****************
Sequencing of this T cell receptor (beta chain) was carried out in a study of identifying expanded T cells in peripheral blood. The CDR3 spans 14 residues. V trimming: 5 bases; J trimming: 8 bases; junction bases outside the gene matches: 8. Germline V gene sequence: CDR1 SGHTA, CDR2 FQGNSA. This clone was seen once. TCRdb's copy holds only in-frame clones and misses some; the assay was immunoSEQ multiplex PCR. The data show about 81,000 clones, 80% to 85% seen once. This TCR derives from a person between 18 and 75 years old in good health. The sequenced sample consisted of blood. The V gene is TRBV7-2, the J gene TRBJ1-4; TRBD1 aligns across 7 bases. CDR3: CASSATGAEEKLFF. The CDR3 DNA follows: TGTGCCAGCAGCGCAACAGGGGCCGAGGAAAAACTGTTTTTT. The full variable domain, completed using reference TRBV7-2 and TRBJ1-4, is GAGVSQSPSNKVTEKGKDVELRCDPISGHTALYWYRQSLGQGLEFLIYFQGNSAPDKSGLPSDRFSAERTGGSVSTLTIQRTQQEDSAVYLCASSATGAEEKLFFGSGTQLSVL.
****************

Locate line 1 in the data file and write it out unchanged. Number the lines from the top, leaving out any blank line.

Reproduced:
Sequencing of this T cell receptor (beta chain) was carried out in a study of identifying expanded T cells in peripheral blood. The CDR3 spans 14 residues. V trimming: 5 bases; J trimming: 8 bases; junction bases outside the gene matches: 8. Germline V gene sequence: CDR1 SGHTA, CDR2 FQGNSA. This clone was seen once. TCRdb's copy holds only in-frame clones and misses some; the assay was immunoSEQ multiplex PCR. The data show about 81,000 clones, 80% to 85% seen once. This TCR derives from a person between 18 and 75 years old in good health. The sequenced sample consisted of blood. The V gene is TRBV7-2, the J gene TRBJ1-4; TRBD1 aligns across 7 bases. CDR3: CASSATGAEEKLFF. The CDR3 DNA follows: TGTGCCAGCAGCGCAACAGGGGCCGAGGAAAAACTGTTTTTT. The full variable domain, completed using reference TRBV7-2 and TRBJ1-4, is GAGVSQSPSNKVTEKGKDVELRCDPISGHTALYWYRQSLGQGLEFLIYFQGNSAPDKSGLPSDRFSAERTGGSVSTLTIQRTQQEDSAVYLCASSATGAEEKLFFGSGTQLSVL.